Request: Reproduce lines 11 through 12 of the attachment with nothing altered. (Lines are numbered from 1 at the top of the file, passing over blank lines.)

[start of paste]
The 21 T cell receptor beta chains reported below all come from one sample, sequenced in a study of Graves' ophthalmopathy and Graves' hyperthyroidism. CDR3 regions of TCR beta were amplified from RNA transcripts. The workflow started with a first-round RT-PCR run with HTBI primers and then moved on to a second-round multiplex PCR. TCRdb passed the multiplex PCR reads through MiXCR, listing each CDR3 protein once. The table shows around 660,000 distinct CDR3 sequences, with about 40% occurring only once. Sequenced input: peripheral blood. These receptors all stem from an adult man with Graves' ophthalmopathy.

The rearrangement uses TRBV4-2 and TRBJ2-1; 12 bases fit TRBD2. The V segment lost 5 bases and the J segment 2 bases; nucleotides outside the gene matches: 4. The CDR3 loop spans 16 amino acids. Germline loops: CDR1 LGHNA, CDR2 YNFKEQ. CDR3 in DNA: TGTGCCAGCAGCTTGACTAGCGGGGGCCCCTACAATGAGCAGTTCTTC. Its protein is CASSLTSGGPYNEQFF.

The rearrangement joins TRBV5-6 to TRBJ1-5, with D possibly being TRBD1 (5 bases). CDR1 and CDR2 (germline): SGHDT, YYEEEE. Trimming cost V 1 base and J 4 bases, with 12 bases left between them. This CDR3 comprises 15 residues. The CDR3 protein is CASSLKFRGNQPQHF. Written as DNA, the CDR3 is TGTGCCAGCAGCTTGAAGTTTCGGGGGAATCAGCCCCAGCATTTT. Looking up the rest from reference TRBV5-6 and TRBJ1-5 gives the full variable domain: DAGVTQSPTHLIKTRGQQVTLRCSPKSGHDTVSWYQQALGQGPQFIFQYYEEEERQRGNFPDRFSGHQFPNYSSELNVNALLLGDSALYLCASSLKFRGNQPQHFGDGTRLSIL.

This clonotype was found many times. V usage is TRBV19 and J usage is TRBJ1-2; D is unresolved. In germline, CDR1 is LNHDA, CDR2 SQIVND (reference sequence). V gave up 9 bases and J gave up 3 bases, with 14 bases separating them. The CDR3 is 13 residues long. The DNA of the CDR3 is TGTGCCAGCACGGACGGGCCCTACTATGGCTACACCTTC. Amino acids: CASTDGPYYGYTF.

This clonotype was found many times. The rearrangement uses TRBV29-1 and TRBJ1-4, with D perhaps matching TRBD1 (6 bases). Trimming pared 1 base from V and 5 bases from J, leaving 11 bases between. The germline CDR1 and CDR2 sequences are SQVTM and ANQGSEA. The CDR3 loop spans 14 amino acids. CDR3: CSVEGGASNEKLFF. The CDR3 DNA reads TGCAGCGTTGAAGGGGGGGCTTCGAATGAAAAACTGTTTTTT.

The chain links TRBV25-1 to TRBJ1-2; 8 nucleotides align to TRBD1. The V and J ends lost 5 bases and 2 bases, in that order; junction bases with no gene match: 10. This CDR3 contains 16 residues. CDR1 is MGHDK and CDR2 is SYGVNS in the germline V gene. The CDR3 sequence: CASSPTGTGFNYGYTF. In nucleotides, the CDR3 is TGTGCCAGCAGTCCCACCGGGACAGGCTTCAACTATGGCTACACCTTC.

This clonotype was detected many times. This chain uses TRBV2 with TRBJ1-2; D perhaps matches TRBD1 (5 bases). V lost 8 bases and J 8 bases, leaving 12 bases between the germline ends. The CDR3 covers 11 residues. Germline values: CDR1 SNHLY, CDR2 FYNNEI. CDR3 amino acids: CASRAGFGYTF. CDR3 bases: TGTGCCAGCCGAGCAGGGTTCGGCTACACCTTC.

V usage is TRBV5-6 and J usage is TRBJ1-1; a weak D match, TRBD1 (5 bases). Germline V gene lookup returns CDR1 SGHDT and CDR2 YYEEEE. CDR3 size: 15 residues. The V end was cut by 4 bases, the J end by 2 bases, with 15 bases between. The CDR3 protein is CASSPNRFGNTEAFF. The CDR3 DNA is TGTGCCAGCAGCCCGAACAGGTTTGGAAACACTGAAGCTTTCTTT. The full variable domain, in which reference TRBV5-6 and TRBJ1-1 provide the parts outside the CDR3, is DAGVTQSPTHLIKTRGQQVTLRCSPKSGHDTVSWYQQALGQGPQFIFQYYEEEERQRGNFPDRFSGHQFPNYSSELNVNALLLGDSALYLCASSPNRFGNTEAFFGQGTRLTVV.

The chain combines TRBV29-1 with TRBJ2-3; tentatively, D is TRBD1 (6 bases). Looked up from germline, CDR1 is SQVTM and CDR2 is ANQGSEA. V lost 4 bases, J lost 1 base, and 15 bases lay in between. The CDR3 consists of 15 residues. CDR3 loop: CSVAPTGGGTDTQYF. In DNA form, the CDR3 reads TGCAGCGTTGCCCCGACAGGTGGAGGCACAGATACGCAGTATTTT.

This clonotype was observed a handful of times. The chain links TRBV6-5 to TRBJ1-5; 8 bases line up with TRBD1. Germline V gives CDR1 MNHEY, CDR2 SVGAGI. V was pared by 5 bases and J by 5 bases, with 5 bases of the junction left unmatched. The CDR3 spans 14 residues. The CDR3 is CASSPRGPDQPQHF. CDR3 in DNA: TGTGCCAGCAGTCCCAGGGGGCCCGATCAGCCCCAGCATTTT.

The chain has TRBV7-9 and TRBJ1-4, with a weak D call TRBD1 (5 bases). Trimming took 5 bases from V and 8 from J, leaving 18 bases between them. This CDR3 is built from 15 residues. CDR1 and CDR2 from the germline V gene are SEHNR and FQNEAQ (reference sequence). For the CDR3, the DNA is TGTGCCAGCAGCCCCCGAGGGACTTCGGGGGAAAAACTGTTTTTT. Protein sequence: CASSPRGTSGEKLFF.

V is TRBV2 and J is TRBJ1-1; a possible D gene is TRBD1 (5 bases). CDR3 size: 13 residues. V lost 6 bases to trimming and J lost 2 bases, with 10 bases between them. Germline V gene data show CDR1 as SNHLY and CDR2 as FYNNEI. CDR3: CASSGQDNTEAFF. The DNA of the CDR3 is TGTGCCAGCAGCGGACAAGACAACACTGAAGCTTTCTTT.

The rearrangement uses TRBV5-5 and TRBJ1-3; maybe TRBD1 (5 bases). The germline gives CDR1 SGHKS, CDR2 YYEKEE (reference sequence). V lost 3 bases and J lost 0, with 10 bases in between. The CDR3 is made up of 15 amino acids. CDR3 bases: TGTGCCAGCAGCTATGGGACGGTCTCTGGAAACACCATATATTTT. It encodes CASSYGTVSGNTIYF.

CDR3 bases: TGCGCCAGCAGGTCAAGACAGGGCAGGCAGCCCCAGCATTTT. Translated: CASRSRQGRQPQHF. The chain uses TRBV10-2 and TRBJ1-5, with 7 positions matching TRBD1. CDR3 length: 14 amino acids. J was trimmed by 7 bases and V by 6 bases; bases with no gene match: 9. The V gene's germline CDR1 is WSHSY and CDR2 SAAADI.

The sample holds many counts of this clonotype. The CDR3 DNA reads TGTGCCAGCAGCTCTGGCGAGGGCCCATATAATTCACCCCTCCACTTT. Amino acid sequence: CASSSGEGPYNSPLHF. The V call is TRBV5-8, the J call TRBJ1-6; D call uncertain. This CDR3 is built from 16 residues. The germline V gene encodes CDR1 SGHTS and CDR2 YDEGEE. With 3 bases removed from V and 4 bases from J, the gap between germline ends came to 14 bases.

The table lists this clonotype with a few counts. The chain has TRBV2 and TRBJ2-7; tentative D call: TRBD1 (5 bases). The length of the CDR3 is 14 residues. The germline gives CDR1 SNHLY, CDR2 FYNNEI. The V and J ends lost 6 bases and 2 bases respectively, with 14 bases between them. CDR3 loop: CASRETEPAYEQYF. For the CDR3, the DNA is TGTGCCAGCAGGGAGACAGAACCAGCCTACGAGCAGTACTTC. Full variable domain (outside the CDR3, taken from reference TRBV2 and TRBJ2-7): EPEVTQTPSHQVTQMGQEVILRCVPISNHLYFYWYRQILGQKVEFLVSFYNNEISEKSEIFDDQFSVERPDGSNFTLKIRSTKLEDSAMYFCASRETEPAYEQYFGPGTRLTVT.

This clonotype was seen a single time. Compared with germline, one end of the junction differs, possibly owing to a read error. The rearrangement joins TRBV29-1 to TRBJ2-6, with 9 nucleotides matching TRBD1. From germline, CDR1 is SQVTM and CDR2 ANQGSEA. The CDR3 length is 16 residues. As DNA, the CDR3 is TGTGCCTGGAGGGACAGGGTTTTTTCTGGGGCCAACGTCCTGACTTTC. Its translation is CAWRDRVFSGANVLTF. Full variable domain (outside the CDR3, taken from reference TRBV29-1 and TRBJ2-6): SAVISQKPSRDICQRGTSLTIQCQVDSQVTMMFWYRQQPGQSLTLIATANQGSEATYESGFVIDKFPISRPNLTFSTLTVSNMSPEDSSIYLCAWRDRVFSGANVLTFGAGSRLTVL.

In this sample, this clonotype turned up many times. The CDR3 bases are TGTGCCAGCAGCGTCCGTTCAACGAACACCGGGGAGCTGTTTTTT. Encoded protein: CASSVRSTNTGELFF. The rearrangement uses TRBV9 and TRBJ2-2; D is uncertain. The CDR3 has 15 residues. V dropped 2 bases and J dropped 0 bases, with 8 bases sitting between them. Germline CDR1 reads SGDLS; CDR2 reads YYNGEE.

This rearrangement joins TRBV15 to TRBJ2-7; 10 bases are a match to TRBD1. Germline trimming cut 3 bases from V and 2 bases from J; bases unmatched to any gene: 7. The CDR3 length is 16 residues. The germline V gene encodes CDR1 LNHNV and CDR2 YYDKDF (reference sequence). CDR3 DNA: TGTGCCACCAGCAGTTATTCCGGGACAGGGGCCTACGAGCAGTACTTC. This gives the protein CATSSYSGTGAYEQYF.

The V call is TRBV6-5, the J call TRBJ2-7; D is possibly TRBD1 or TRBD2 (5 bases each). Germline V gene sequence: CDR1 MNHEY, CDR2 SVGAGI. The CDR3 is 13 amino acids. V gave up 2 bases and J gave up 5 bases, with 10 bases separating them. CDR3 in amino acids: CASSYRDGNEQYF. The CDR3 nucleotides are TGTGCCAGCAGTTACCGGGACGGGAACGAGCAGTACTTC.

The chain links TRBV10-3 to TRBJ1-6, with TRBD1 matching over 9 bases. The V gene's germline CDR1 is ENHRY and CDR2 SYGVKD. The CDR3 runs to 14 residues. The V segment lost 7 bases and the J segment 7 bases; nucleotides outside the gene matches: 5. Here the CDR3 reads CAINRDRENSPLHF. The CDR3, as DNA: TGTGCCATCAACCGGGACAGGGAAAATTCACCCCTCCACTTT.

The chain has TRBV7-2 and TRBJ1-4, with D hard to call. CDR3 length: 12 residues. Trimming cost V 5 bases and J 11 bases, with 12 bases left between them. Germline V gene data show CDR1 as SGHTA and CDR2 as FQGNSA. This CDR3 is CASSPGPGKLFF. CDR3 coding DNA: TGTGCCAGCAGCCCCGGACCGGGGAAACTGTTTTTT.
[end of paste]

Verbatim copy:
The chain has TRBV7-9 and TRBJ1-4, with a weak D call TRBD1 (5 bases). Trimming took 5 bases from V and 8 from J, leaving 18 bases between them. This CDR3 is built from 15 residues. CDR1 and CDR2 from the germline V gene are SEHNR and FQNEAQ (reference sequence). For the CDR3, the DNA is TGTGCCAGCAGCCCCCGAGGGACTTCGGGGGAAAAACTGTTTTTT. Protein sequence: CASSPRGTSGEKLFF.

V is TRBV2 and J is TRBJ1-1; a possible D gene is TRBD1 (5 bases). CDR3 size: 13 residues. V lost 6 bases to trimming and J lost 2 bases, with 10 bases between them. Germline V gene data show CDR1 as SNHLY and CDR2 as FYNNEI. CDR3: CASSGQDNTEAFF. The DNA of the CDR3 is TGTGCCAGCAGCGGACAAGACAACACTGAAGCTTTCTTT.